I teach a variety of lower- and upper-level undergraduate courses. Below are some of the ones I offer most often. If you're curious and would like to see syllabi, or learn more about any of the courses listed below, just email me!
Food and Philosophy
Food is ethics, identity, pleasure, and health; this course examines all these aspects of eating and more. Topics include the ethics of eating animals; the role of technology in food production; the epistemology of food (how do we know what we're eating? Do we know what we're eating?); the aesthetics of food and drink, and the role of the critic; health, food, and the body; food's role in social and cultural identity.
Assignments include writing 'traditional' philosophy papers as well as blogging, reviewing meals, and analyzing public policy,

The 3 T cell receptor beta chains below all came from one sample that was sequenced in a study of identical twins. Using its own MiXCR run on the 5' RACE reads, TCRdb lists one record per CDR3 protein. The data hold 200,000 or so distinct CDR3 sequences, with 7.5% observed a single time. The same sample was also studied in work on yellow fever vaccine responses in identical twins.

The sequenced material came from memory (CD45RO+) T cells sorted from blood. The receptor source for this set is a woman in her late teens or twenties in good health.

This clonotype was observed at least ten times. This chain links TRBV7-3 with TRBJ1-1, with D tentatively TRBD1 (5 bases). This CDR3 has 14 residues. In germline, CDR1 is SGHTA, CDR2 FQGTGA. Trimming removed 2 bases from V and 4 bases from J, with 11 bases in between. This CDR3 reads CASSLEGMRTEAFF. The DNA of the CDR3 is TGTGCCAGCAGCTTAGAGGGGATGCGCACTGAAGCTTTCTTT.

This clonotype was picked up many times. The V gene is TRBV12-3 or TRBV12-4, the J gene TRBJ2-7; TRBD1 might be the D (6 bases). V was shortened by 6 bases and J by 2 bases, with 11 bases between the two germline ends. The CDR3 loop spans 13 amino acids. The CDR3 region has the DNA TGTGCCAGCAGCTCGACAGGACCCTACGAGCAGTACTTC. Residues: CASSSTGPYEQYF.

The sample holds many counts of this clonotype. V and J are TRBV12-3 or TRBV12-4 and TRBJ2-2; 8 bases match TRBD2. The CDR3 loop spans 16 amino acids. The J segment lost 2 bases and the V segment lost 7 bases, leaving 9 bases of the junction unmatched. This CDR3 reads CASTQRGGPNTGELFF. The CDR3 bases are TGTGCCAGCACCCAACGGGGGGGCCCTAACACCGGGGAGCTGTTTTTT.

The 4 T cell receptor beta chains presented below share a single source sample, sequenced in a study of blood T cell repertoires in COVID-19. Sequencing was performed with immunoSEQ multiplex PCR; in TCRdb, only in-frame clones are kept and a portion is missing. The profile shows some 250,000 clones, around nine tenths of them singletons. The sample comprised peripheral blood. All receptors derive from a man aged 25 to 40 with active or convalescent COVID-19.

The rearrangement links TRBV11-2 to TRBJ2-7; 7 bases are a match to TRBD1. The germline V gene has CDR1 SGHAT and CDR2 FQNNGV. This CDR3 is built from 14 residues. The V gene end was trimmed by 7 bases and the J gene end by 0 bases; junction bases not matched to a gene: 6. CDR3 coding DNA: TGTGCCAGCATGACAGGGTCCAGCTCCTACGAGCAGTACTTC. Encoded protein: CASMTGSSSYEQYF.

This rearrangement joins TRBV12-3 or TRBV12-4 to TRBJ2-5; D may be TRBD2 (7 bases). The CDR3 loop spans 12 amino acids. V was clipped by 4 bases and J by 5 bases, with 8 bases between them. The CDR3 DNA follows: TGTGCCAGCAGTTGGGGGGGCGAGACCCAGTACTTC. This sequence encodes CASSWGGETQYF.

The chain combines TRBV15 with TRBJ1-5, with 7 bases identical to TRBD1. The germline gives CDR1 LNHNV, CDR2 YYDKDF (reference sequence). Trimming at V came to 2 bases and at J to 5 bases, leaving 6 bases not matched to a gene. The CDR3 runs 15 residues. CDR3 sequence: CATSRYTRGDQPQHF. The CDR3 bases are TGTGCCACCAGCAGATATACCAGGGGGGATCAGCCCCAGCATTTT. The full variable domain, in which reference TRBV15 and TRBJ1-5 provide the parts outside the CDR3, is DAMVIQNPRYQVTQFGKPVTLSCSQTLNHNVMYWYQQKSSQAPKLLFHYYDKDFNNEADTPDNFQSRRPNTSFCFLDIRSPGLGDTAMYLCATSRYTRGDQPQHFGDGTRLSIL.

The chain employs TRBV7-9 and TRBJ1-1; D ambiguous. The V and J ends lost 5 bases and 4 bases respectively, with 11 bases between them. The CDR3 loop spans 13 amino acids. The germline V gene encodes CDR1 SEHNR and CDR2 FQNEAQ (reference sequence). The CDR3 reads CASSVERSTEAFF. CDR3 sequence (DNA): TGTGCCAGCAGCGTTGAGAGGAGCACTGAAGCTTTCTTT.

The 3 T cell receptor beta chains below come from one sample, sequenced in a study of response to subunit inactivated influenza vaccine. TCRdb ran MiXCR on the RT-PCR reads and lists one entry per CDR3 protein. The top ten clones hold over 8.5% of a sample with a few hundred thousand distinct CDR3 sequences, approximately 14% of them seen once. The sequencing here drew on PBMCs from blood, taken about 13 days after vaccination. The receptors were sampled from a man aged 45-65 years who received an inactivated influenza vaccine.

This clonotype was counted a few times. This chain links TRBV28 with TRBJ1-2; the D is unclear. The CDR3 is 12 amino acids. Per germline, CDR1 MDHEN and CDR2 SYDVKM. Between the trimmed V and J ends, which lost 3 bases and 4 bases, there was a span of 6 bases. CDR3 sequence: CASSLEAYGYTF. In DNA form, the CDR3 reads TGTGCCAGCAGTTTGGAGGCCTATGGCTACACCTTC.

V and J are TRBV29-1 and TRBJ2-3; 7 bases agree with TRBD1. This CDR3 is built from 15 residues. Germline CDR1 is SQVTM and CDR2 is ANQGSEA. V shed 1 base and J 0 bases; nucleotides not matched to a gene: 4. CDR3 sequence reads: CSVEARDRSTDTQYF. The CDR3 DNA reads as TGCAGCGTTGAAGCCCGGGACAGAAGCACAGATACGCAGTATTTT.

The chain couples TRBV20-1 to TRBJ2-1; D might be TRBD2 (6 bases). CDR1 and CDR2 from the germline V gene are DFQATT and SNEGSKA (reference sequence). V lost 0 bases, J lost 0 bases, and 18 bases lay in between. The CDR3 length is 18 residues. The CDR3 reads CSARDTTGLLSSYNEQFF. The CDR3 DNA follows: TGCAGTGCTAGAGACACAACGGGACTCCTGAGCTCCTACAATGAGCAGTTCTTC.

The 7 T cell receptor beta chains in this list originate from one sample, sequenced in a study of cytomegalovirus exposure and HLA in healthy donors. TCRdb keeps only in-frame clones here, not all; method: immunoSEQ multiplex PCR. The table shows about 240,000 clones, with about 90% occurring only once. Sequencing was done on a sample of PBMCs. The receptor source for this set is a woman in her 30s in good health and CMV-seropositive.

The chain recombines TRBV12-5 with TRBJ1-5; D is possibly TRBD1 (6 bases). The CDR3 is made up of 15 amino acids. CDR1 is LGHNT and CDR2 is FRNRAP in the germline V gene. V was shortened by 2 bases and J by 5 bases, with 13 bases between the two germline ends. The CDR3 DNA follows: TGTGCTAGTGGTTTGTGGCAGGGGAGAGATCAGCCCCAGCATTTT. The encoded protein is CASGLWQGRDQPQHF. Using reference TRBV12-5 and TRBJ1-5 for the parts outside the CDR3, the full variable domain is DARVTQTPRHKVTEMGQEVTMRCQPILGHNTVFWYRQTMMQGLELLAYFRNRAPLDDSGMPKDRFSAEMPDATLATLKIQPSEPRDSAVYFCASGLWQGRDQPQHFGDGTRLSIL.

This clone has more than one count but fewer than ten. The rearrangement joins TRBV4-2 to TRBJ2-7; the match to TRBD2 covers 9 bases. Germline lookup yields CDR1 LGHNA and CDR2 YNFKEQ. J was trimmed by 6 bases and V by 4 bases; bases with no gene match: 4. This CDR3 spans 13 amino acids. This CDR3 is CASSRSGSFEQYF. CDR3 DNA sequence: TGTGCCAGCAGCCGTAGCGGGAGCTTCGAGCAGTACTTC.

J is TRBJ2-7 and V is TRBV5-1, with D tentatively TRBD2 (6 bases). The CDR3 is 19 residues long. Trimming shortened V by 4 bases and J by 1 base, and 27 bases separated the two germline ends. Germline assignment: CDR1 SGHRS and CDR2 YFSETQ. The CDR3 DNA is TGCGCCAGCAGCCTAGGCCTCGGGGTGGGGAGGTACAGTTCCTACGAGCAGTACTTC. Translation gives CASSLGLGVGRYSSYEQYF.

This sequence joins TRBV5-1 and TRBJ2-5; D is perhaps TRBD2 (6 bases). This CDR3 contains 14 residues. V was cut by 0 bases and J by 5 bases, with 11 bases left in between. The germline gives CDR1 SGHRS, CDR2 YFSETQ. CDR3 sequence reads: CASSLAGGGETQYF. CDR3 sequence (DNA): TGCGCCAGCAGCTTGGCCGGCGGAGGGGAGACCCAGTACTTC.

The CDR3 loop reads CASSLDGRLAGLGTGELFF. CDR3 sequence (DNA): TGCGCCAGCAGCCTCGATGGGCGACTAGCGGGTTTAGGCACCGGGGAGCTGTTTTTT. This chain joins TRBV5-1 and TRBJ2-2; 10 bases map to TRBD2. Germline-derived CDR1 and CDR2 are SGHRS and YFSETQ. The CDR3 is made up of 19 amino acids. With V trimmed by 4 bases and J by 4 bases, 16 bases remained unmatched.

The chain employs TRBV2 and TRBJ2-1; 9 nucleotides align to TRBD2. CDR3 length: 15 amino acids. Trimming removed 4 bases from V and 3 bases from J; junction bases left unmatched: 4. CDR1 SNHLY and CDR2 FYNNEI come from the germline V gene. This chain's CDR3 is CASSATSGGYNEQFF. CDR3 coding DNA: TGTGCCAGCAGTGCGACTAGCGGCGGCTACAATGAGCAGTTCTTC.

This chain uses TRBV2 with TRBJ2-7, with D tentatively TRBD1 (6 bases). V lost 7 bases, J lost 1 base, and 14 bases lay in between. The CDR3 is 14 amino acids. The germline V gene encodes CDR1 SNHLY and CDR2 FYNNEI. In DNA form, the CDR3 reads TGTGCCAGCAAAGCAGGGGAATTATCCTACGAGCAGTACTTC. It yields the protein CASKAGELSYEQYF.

Introduction to Moral Theory
A survey course that begins with the three big traditions: consequentialism, deontology, and virtue ethics. We then move on, in the second half of the course, to metaethics and moral psychology, discussing issues such as the meaning of moral language, moral disagreement, and moral objectivity; the role of emotion in moral judgment and the nature of emotions such as disgust and anger. We conclude on a lighter note with a discussion of humor and its moral uses and abuses.
Disagreement often gets a bad rap. This course looks at it from a variety of angles, and asks whether disagreement can be useful-- something to be embraced rather than feared. We begin with the epistemic implications of disagreement, looking at debates over how disagreement should affect our confidence (if at all), before moving on to discuss moral disagreement, disagreement and toleration in the political sphere, and finally, disagreement's role in philosophy itself. Assignments include interviewing a faculty member in another department about the role disagreement has played in their scholarship, and a group final exam in which students will choose a case study of a disagreement to present and analyze.